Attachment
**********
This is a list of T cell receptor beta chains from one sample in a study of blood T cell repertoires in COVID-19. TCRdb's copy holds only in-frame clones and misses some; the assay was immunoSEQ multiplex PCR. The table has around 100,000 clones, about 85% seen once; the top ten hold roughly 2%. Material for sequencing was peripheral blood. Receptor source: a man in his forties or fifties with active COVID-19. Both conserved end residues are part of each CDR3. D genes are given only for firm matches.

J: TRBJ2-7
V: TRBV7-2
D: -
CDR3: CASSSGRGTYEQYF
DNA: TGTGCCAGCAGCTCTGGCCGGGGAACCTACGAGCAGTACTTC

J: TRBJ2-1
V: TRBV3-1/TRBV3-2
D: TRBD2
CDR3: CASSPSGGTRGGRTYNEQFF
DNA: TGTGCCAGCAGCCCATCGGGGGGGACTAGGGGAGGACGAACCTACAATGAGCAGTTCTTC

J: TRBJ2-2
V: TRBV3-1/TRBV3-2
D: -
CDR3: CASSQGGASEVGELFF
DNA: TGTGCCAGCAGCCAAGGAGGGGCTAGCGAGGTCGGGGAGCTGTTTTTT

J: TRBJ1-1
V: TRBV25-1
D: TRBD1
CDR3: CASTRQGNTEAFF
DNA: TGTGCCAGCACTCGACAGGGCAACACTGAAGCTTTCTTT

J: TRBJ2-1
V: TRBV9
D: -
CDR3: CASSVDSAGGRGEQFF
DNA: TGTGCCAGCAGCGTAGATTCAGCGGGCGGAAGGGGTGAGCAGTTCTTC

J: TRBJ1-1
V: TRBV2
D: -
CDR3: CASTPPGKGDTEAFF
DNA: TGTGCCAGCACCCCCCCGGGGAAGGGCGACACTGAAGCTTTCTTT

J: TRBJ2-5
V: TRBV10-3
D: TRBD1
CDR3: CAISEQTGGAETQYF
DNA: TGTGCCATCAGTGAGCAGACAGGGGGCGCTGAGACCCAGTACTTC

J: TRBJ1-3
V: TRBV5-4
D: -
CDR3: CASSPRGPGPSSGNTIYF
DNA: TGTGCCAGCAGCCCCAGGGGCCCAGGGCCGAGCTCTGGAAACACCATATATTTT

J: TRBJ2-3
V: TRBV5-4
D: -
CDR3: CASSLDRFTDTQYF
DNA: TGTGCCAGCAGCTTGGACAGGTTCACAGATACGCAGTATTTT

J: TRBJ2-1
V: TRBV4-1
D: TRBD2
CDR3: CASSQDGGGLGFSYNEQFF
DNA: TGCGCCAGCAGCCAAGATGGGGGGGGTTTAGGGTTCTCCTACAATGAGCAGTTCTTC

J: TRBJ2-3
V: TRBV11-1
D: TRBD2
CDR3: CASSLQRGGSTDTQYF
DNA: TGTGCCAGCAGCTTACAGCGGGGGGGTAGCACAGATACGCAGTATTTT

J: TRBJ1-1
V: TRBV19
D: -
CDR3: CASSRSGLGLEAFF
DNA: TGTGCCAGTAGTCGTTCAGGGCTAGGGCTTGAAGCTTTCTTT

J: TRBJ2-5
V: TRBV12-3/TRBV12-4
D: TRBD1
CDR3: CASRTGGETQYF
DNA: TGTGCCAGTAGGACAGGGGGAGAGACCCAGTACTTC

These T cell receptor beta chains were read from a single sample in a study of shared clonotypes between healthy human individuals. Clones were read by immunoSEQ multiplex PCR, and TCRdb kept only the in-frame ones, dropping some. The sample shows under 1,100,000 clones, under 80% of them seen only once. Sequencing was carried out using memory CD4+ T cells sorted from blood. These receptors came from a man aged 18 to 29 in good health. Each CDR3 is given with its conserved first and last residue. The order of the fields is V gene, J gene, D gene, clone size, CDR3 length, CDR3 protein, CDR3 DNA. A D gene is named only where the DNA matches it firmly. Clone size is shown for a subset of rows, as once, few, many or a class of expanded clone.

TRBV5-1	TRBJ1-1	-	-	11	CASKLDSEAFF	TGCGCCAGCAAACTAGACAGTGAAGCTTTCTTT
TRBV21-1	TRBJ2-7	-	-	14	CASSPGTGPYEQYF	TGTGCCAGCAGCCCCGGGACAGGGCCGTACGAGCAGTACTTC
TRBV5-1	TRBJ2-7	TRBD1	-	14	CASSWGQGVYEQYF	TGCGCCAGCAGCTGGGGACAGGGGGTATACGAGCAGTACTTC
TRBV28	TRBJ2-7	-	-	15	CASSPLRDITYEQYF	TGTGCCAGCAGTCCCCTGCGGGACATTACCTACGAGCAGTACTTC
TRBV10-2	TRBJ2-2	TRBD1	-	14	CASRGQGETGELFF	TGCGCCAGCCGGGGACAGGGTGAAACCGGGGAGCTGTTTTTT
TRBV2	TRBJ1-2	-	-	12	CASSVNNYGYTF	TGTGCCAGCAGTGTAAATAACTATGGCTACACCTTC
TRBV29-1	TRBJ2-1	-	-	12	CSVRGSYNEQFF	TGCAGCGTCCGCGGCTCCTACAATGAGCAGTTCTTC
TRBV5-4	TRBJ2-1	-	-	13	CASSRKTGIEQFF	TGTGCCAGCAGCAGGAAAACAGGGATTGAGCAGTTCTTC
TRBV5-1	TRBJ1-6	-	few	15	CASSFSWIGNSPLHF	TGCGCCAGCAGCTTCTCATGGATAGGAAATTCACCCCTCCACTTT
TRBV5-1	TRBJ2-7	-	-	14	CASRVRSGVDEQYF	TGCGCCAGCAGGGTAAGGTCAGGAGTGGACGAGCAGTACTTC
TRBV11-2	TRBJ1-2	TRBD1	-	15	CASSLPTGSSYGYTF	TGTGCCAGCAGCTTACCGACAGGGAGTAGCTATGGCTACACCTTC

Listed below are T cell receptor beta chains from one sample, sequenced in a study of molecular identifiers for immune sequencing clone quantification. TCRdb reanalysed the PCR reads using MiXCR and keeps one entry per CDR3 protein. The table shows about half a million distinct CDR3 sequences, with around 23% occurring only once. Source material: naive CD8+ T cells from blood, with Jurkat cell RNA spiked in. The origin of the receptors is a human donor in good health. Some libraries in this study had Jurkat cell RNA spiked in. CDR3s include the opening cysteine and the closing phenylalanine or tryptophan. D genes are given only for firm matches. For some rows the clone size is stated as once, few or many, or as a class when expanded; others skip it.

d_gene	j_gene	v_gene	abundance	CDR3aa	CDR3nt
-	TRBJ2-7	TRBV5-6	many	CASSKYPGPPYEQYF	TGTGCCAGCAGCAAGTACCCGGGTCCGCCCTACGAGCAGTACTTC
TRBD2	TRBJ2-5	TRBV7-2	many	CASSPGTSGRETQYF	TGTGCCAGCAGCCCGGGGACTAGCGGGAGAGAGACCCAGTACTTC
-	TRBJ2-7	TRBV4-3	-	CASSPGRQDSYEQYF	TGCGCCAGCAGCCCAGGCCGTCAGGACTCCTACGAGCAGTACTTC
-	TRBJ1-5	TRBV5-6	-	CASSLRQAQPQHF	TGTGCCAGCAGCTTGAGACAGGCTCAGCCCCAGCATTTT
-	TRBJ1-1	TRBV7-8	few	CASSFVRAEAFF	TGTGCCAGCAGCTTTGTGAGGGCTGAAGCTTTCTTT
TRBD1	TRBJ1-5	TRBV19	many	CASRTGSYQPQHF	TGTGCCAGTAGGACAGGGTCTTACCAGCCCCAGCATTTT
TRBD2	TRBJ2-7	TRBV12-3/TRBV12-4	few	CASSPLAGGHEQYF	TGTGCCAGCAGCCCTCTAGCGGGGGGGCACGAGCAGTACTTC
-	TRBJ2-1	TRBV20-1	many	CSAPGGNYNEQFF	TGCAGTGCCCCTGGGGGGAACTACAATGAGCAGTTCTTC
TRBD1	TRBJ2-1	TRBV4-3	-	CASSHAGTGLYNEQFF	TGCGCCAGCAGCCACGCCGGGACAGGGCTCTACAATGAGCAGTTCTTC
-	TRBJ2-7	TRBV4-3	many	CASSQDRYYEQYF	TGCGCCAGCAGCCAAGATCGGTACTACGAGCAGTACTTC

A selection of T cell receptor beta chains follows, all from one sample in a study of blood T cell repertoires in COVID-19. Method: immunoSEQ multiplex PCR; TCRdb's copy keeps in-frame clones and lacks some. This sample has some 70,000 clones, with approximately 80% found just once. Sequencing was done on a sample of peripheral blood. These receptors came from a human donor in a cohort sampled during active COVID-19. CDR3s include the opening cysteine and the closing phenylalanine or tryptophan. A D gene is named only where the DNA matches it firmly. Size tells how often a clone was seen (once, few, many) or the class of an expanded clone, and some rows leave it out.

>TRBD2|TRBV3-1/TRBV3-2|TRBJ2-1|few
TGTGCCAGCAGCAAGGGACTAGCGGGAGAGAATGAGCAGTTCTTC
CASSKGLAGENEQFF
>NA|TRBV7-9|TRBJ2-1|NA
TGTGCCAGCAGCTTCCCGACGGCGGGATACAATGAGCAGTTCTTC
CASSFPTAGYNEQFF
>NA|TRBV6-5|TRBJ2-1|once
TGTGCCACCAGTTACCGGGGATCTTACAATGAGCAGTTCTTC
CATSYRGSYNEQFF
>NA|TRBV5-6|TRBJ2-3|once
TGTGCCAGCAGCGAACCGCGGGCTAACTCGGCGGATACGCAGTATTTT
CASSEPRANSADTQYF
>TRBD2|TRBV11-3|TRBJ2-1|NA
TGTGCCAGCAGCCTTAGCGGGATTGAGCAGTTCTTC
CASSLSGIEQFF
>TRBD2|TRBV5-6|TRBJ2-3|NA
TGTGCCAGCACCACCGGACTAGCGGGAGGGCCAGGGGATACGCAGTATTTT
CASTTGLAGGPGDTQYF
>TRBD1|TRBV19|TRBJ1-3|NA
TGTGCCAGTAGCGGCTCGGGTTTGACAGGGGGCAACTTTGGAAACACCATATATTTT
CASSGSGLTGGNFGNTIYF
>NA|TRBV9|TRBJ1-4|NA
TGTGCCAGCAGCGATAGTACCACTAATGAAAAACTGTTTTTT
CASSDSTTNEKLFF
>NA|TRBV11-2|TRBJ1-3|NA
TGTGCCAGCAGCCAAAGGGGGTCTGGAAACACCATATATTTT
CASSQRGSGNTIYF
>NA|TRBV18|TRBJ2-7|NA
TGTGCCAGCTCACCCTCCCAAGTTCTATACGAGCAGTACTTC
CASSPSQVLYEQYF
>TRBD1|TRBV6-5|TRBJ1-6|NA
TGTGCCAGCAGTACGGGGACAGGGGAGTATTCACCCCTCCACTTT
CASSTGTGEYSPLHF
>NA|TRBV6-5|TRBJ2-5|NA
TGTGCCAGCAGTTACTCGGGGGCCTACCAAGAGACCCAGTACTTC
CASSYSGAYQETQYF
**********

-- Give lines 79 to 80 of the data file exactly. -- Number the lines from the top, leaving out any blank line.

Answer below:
Listed below are T cell receptor beta chains from one sample, sequenced in a study of molecular identifiers for immune sequencing clone quantification. TCRdb reanalysed the PCR reads using MiXCR and keeps one entry per CDR3 protein. The table shows about half a million distinct CDR3 sequences, with around 23% occurring only once. Source material: naive CD8+ T cells from blood, with Jurkat cell RNA spiked in. The origin of the receptors is a human donor in good health. Some libraries in this study had Jurkat cell RNA spiked in. CDR3s include the opening cysteine and the closing phenylalanine or tryptophan. D genes are given only for firm matches. For some rows the clone size is stated as once, few or many, or as a class when expanded; others skip it.

d_gene	j_gene	v_gene	abundance	CDR3aa	CDR3nt